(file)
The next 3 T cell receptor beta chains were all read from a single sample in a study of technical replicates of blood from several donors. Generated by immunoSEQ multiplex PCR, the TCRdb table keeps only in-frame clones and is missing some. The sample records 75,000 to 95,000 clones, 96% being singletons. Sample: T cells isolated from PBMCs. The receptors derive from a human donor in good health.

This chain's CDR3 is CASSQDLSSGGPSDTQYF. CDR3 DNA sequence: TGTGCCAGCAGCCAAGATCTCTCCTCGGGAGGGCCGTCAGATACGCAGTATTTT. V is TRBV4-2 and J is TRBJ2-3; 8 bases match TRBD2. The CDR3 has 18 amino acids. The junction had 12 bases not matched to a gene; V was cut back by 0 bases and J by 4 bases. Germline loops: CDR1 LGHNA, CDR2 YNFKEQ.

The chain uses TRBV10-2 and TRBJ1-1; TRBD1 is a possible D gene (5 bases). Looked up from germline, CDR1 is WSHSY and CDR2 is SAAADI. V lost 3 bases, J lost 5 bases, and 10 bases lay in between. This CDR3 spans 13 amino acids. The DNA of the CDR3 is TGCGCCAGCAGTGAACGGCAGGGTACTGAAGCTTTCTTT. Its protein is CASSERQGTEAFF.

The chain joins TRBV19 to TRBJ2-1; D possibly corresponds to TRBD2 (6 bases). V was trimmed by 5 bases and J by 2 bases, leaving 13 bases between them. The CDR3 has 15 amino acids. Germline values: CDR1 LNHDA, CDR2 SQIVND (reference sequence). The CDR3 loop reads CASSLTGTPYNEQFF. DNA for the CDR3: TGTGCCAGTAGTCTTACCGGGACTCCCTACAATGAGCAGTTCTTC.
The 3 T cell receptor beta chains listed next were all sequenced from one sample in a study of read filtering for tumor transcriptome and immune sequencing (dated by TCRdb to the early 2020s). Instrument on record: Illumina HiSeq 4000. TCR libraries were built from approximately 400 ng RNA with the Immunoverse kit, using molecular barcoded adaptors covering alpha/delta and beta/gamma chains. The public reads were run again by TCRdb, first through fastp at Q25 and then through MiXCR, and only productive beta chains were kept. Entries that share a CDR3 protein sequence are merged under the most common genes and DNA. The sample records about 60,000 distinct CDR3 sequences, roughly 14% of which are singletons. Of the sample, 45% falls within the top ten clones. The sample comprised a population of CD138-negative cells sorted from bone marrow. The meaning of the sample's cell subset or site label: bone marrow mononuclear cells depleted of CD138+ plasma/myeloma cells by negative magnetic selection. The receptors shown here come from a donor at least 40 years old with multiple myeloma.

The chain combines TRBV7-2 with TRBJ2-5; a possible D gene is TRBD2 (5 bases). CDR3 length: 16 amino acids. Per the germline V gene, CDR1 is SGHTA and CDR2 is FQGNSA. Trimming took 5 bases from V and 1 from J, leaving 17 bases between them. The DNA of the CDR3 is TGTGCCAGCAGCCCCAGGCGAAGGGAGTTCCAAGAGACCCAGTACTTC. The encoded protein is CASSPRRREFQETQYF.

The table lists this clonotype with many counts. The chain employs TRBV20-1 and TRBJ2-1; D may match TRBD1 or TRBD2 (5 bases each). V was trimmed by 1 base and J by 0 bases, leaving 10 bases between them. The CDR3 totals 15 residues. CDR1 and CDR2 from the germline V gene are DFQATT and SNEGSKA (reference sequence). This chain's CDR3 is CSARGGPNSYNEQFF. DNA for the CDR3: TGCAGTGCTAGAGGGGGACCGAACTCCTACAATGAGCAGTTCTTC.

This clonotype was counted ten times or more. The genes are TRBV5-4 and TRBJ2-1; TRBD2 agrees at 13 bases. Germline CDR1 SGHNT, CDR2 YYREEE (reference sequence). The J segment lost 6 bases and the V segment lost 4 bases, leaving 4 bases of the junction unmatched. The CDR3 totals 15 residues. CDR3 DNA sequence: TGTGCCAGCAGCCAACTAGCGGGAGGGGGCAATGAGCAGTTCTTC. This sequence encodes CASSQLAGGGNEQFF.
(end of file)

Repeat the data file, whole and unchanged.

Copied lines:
The next 3 T cell receptor beta chains were all read from a single sample in a study of technical replicates of blood from several donors. Generated by immunoSEQ multiplex PCR, the TCRdb table keeps only in-frame clones and is missing some. The sample records 75,000 to 95,000 clones, 96% being singletons. Sample: T cells isolated from PBMCs. The receptors derive from a human donor in good health.

This chain's CDR3 is CASSQDLSSGGPSDTQYF. CDR3 DNA sequence: TGTGCCAGCAGCCAAGATCTCTCCTCGGGAGGGCCGTCAGATACGCAGTATTTT. V is TRBV4-2 and J is TRBJ2-3; 8 bases match TRBD2. The CDR3 has 18 amino acids. The junction had 12 bases not matched to a gene; V was cut back by 0 bases and J by 4 bases. Germline loops: CDR1 LGHNA, CDR2 YNFKEQ.

The chain uses TRBV10-2 and TRBJ1-1; TRBD1 is a possible D gene (5 bases). Looked up from germline, CDR1 is WSHSY and CDR2 is SAAADI. V lost 3 bases, J lost 5 bases, and 10 bases lay in between. This CDR3 spans 13 amino acids. The DNA of the CDR3 is TGCGCCAGCAGTGAACGGCAGGGTACTGAAGCTTTCTTT. Its protein is CASSERQGTEAFF.

The chain joins TRBV19 to TRBJ2-1; D possibly corresponds to TRBD2 (6 bases). V was trimmed by 5 bases and J by 2 bases, leaving 13 bases between them. The CDR3 has 15 amino acids. Germline values: CDR1 LNHDA, CDR2 SQIVND (reference sequence). The CDR3 loop reads CASSLTGTPYNEQFF. DNA for the CDR3: TGTGCCAGTAGTCTTACCGGGACTCCCTACAATGAGCAGTTCTTC.
The 3 T cell receptor beta chains listed next were all sequenced from one sample in a study of read filtering for tumor transcriptome and immune sequencing (dated by TCRdb to the early 2020s). Instrument on record: Illumina HiSeq 4000. TCR libraries were built from approximately 400 ng RNA with the Immunoverse kit, using molecular barcoded adaptors covering alpha/delta and beta/gamma chains. The public reads were run again by TCRdb, first through fastp at Q25 and then through MiXCR, and only productive beta chains were kept. Entries that share a CDR3 protein sequence are merged under the most common genes and DNA. The sample records about 60,000 distinct CDR3 sequences, roughly 14% of which are singletons. Of the sample, 45% falls within the top ten clones. The sample comprised a population of CD138-negative cells sorted from bone marrow. The meaning of the sample's cell subset or site label: bone marrow mononuclear cells depleted of CD138+ plasma/myeloma cells by negative magnetic selection. The receptors shown here come from a donor at least 40 years old with multiple myeloma.

The chain combines TRBV7-2 with TRBJ2-5; a possible D gene is TRBD2 (5 bases). CDR3 length: 16 amino acids. Per the germline V gene, CDR1 is SGHTA and CDR2 is FQGNSA. Trimming took 5 bases from V and 1 from J, leaving 17 bases between them. The DNA of the CDR3 is TGTGCCAGCAGCCCCAGGCGAAGGGAGTTCCAAGAGACCCAGTACTTC. The encoded protein is CASSPRRREFQETQYF.

The table lists this clonotype with many counts. The chain employs TRBV20-1 and TRBJ2-1; D may match TRBD1 or TRBD2 (5 bases each). V was trimmed by 1 base and J by 0 bases, leaving 10 bases between them. The CDR3 totals 15 residues. CDR1 and CDR2 from the germline V gene are DFQATT and SNEGSKA (reference sequence). This chain's CDR3 is CSARGGPNSYNEQFF. DNA for the CDR3: TGCAGTGCTAGAGGGGGACCGAACTCCTACAATGAGCAGTTCTTC.

This clonotype was counted ten times or more. The genes are TRBV5-4 and TRBJ2-1; TRBD2 agrees at 13 bases. Germline CDR1 SGHNT, CDR2 YYREEE (reference sequence). The J segment lost 6 bases and the V segment lost 4 bases, leaving 4 bases of the junction unmatched. The CDR3 totals 15 residues. CDR3 DNA sequence: TGTGCCAGCAGCCAACTAGCGGGAGGGGGCAATGAGCAGTTCTTC. This sequence encodes CASSQLAGGGNEQFF.